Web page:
Suddenly she started erect again, and drew back a step. All the emotions, prejudices, thoughts of her past life; all the principles, scruples, influences, amid which she had been reared, crowded back on her and asserted their power. She could not do this thing. A chasm black as the grave, hopeless as death, yawned at her feet; a barrier as high as heaven erected itself before her.

"I can not come," she wailed in anguish. "Have you no mercy?—no pity for me? There is a barrier between us that I dare not level; a chasm I can not cross."

"There is no barrier," responded Thorne, vehemently, "and I will acknowledge none. I am a free man; you are a free woman, and there is no law, human or divine, to keep us asunder, save the law of your own will. If there be a chasm—which I do not see; which I swear does not exist—I will cross it. If you can not come to me, I can come to you; and I will. You are mine, and I will hold you—here in my arms, on my breast, in my heart. Have you, and hold you, so help me God!"

With a quick stride he crossed the small space between them, and stood close, but still not touching her.

"Have you no pity?" she moaned.

"None," he answered hoarsely. "Have you any for me?—for us both? I love you—how well, God knows, I was not aware until to-night—and you love me I hope and believe. There is nothing between us save an idle scruple, which even the censorious world does not share. I ask you to commit no sin; to share no disgrace. I ask you to be my wife before the face of day; before the eyes of men; in the sight of heaven!"

Could she be his wife in the sight of heaven? It was all so strange to her, she could not understand. Words, carelessly heard and scarcely heeded, came back to her, and rung their changes in her brain with ceaseless iteration. It was like a knell.

"Nesbit?" she said wearily, using his name unconsciously, "listen and understand me. In the eyes of the law, and of men you are free; but I can not see it so. In my eyes you are still bound."

"I am not bound," denied Thorne, fiercely, bringing his hand down heavily on the mantle; "whoever tells you that I am, lies, and the truth is not in him. I've told you all—and yet not all. Ethel Ross, the woman who was my wife—whom you say is my wife still—is about to marry again. To join her life—as free and separate from mine as though we had never met—to the life of another man. Isn't that enough? Can't you see how completely every tie between us is severed?"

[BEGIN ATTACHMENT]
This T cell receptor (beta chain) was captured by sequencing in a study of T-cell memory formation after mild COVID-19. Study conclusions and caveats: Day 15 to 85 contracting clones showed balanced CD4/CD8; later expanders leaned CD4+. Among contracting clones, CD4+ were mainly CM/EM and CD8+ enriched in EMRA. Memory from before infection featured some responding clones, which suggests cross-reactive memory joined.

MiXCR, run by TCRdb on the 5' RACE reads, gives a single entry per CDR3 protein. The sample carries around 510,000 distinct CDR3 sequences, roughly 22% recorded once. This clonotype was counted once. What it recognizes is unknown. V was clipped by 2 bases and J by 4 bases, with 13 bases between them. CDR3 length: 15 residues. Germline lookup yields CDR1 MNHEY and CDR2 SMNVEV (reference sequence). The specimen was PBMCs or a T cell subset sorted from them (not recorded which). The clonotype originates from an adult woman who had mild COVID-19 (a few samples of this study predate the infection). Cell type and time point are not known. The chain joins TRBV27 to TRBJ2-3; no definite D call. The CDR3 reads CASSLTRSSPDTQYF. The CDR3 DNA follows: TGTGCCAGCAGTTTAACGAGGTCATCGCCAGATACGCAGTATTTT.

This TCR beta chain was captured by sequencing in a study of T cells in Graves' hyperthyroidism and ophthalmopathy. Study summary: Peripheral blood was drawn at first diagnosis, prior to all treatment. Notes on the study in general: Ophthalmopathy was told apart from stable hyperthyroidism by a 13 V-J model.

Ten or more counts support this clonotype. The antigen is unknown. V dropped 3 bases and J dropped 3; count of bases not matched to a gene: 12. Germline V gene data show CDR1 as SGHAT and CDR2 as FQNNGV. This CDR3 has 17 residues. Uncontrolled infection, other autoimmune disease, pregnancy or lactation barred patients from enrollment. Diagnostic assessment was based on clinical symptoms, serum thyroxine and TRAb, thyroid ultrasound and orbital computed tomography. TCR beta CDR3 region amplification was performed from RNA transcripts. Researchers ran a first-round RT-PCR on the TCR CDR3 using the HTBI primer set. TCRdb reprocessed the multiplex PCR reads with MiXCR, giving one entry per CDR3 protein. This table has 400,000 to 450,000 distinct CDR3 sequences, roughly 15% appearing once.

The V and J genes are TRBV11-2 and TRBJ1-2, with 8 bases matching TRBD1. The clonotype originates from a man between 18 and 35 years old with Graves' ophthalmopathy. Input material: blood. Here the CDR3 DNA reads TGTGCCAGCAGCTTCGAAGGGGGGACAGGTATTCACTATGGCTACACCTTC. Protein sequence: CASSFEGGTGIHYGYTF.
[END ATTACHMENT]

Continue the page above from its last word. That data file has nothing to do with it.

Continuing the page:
Pocahontas shook her head. "I can not understand you, and you will not understand me," she said mournfully; "her sin will not lessen our sin; nor her unholy marriage make ours pure and righteous."

Thorne stamped his foot. "Do you wish to madden me?" he exclaimed; "there is no sin, I tell you; nor would our marriage be unholy. You are torturing us both for nothing on God's earth but a scruple. I've argued, reasoned, and pleaded with you, and you refuse to weigh the argument, to listen to the reason, to yield to the persuasion. You are hard, and opinionated, and obstinate. You set up your individual judgment against the verdict of the world and deem it infallible. You are hard to yourself, and cruelly hard to me, for, as there is a God in heaven, I believe you love me, even as I love you. Oh, my love! my love!" his voice melted, his arms closed around her. "Why do you try me beyond my strength? Why are you so cruel to us both? See; I hold you safely; your heart beats on mine; your dear face is on my breast. Stay with me, my darling, my own, my wife;" and soft, clinging passionate kisses pressed down on hair, and cheek, and lips; kisses that burned like flame, that thrilled like strong wine.

For a moment Pocahontas lay quietly in his arms, lulled into quiescence. Then she wrenched herself free, and moved away from him. It had been said of her that she could be hard upon occasion; the occasion had arisen, and she was hard.

"Go!" she said, her face wan as ashes, but her voice firm; "it is you who are cruel; you who are blind and obstinate. You will neither see nor understand why this thing may not be. I have showed you my thought, and you will not bend; implored you to have pity, and you are merciless. And yet you talk of love! You love me, and would sacrifice me to your love; love me, and would break down the bulwarks I have been taught to consider righteous, to gratify your love. I do not understand; love seemed to me so different, so noble and unselfish. Leave me; I am tired; I want to think it out alone."

Thorne stood silent, his head bent in thought. "Yes," he said presently; "it will be better so. You are overwrought, and your mind is worn with excitement; you need rest. To-morrow, next week, the week after, this matter will wear a different aspect. I can wait, and I will come again. It will be different then."

"It will never be different," the voice was low; the gray eyes had a hopeless look.

Thorne repeated his assertion in the gentle, persistent tone of one who is patient with the unreasonableness of a frightened child. His determination to win success never faltered, rather it hardened with opposition into adamant; but he was beginning to realize his blunder. He had overwhelmed her; had brought about an upheaval of her world so violent that, in her bewilderment, her dread of chaos, she instinctively laid hold on the old supports and clung to them with desperation. She must have time to think, to familiarize herself with the strange emotions, to adapt herself to the changed conditions. Only one other thing would he say. He held in reserve a card which he knew, ere now, had proved all powerful with conscientious women. To gain his end, he would stop at nothing; he took both her hands in his, and played his card deliberately.